AUSTIN – Dallas and hundreds of other school districts that successfully challenged Texas' school finance system scored a follow-up victory Thursday when an appeals court awarded them $4.2 million in legal fees.
The 3rd Texas Court of Appeals overruled objections by state attorneys and ordered the state to pay the school districts' attorney fees.
In a unanimous decision, the appellate court said its decision was based in part on the failure of the state to file a timely appeal after a state judge awarded fees to the school districts.
"We hold that the award of attorneys' fees to each of the school districts was equitable and just, in light of the fact that the districts were required to pursue extensive and costly litigation in order to remedy a school finance problem with statewide implications,"the three-judge panel said in its opinion.
"The record reflects that the districts made significant contributions in what turned out to be a highly complex lawsuit that required large amounts of statistical and demographic data."
The lawsuit culminated in a decision by the Texas Supreme Court in November 2005 that ordered the Legislature to fix the state's unconstitutional property tax system to finance public schools.
Six months later in a special session, state lawmakers approved a school funding system that was less dependent on property taxes. The legislation reduced local school property taxes by a third and replaced the revenue with higher taxes on businesses and smokers.
While the school districts won on the property tax argument, they lost on another argument that the state was not providing adequate funding to educate their students. The high court ruled for the state on the latter issue, but did caution that current funding levels for schools are barely adequate.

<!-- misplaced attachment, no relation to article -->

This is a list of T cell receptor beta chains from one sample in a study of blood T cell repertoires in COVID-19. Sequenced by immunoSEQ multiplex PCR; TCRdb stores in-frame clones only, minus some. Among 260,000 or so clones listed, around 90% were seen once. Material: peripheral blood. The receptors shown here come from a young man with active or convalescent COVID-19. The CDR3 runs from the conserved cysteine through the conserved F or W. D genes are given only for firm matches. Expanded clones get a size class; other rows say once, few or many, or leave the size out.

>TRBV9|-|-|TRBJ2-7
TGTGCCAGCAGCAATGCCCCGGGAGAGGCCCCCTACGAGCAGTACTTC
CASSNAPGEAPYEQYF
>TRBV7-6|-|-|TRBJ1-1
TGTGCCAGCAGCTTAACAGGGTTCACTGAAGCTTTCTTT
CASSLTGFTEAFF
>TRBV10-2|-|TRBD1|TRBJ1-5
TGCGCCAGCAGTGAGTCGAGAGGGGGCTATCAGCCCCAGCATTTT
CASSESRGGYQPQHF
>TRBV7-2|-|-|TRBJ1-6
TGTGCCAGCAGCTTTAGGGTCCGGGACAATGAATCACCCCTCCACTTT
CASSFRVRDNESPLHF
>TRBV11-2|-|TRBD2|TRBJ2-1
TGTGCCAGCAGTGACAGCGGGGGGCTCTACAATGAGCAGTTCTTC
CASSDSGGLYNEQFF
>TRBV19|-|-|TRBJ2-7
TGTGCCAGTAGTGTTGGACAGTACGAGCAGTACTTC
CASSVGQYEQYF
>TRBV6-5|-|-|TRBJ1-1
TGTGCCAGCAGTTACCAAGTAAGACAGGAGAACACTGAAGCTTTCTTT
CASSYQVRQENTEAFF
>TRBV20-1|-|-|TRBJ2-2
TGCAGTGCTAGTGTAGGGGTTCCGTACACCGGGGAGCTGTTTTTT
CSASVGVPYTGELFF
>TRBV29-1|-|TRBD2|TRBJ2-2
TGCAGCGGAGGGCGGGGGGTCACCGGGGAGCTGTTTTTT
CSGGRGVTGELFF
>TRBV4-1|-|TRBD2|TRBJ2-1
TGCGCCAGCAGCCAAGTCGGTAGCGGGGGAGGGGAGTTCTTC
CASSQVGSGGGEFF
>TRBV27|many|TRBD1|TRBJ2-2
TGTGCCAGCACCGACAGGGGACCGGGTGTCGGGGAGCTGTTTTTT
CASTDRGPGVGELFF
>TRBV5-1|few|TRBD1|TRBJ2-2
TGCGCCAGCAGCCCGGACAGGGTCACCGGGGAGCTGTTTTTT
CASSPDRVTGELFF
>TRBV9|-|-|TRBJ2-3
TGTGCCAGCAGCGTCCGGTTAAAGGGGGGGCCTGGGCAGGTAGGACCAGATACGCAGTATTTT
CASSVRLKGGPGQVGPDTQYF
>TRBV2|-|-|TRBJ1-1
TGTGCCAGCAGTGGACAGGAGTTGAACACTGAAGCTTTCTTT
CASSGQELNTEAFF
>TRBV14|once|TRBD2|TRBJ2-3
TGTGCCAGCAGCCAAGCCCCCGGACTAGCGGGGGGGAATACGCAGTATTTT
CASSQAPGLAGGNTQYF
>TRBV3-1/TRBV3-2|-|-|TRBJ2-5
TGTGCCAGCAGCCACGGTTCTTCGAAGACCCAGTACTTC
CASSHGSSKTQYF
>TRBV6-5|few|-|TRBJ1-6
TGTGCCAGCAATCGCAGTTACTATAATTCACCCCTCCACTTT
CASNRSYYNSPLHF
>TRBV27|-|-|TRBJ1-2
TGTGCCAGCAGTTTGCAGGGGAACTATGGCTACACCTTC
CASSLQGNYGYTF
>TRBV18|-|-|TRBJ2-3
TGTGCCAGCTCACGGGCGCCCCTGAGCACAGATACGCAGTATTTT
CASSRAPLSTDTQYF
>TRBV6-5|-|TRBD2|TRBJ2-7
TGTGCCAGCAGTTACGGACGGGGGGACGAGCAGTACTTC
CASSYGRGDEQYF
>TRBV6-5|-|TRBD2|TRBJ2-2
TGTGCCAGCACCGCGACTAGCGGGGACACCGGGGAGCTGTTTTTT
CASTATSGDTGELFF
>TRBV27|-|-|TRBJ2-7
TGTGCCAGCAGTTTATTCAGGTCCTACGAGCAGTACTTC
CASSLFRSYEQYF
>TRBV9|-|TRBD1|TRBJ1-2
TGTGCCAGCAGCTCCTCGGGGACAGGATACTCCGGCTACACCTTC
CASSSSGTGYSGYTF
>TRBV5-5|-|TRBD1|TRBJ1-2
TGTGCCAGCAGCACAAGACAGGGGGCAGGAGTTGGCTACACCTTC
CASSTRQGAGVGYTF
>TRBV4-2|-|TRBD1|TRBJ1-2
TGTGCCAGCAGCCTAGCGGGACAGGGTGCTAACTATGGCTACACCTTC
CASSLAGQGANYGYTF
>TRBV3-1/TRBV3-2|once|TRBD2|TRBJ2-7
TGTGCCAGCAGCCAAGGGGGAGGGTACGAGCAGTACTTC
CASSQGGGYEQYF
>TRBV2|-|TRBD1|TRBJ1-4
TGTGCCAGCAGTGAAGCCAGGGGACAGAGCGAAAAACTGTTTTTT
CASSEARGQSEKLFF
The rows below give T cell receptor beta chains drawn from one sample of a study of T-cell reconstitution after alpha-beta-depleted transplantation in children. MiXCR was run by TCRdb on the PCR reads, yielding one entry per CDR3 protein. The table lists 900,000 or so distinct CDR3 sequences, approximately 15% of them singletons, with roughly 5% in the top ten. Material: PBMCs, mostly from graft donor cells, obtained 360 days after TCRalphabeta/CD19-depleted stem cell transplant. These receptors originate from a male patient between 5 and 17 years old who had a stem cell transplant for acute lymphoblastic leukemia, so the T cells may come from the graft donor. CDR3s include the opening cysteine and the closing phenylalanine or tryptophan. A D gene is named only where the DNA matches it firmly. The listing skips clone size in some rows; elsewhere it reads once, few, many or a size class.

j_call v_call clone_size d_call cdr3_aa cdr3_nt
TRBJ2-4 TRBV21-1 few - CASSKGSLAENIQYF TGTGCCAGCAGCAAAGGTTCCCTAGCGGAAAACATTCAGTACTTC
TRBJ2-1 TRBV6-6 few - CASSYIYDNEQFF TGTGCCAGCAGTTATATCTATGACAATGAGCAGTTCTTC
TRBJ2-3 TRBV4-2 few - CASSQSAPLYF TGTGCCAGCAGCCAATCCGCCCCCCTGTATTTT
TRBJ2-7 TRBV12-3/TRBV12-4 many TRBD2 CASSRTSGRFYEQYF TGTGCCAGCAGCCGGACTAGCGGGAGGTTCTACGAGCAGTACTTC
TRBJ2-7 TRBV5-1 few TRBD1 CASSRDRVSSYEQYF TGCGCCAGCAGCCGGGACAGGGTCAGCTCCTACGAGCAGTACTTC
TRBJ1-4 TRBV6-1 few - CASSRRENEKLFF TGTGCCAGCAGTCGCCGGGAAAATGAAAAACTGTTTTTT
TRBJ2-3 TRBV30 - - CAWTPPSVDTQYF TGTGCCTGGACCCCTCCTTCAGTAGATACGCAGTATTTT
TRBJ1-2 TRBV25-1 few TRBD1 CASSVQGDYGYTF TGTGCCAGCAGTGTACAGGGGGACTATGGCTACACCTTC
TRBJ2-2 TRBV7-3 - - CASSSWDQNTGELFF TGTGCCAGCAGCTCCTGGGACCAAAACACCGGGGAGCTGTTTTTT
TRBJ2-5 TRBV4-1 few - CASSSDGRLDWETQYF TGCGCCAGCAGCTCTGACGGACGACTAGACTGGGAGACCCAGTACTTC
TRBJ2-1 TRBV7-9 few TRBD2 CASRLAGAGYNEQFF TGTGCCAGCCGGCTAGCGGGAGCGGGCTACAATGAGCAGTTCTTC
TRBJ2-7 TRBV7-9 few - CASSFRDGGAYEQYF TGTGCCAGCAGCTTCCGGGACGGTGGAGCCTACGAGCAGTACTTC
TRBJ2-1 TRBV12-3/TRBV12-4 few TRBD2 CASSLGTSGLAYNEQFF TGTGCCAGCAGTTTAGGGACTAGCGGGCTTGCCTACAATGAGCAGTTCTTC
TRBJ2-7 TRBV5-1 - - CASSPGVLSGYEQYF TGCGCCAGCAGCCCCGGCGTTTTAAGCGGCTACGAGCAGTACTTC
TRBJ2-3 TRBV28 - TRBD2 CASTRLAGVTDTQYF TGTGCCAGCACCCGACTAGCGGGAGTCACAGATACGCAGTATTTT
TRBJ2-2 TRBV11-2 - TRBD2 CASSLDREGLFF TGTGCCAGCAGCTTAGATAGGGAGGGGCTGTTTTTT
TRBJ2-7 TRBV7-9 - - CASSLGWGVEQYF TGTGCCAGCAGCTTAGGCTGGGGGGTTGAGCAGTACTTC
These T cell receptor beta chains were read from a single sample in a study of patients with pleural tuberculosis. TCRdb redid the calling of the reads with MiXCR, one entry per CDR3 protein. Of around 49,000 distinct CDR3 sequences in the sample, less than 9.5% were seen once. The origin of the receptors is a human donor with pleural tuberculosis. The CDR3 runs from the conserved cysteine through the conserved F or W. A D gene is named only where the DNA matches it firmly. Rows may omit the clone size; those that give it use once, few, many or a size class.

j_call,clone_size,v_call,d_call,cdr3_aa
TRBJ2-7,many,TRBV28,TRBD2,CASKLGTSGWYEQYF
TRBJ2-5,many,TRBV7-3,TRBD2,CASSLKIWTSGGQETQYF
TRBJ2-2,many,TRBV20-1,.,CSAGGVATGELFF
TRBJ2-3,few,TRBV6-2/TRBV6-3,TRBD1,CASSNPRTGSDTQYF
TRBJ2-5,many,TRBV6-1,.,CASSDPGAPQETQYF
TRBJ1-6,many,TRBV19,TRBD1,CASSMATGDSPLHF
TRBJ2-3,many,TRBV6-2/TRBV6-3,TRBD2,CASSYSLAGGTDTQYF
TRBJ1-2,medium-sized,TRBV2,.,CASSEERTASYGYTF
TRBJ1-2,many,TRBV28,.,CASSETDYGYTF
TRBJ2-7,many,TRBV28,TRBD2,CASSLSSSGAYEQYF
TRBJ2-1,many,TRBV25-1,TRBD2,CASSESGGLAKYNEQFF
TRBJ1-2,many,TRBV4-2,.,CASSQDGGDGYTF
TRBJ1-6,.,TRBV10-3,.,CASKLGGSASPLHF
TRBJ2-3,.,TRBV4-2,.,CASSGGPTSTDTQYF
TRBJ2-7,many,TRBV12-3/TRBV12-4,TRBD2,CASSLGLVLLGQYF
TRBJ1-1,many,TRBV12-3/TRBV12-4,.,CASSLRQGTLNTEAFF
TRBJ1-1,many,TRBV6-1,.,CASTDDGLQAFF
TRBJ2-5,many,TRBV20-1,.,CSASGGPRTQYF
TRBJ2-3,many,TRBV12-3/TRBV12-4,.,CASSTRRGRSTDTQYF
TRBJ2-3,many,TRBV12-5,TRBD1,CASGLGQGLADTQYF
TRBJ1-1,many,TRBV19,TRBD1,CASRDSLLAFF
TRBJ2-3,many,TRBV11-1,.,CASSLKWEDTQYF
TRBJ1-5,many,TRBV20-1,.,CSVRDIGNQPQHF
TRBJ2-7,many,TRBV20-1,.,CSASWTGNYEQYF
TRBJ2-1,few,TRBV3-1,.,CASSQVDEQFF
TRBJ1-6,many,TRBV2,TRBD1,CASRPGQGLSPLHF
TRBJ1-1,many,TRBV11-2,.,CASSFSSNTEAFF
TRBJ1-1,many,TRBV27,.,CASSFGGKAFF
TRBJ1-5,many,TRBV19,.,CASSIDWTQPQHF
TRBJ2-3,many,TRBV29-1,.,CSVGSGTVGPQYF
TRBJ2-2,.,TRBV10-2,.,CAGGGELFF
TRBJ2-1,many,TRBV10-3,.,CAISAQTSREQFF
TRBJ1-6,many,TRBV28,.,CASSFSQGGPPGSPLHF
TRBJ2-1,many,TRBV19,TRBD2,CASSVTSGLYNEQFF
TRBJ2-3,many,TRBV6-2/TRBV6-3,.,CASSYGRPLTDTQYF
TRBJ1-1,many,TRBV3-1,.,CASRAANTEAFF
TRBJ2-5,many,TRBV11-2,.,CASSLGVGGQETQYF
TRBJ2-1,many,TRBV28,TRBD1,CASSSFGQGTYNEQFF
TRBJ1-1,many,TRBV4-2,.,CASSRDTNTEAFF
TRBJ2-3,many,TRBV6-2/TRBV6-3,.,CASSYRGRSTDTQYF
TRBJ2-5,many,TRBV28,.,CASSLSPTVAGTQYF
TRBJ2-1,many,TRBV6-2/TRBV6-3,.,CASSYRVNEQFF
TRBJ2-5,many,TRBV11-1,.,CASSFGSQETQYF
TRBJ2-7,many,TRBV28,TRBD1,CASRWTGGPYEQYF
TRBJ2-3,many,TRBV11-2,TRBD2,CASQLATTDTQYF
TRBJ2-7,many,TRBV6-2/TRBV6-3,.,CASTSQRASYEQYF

Because it was a split decision, the attorney general's office later argued that the school districts were not entitled to recovery of legal fees in the case.
But the appellate court justices said state attorneys made their argument too late and should have raised the point when the case was originally appealed to the Supreme Court. Because of that failure, the state waived its right to contest a lower-court decision from state District Judge John Dietz awarding the fees, according to the ruling.
Dallas lawyer George Bramblett, who represented one group of school districts, said the $4.2 million award would go back to the school districts, which have already paid their lawyers. "It is a reasonable amount considering that it covers legal work done over six years," Mr. Bramblett said. "We clearly had a right to recover fees because we won the case."
A spokesman for the attorney general's office said no decision has been made on whether to appeal the decision to the Supreme Court.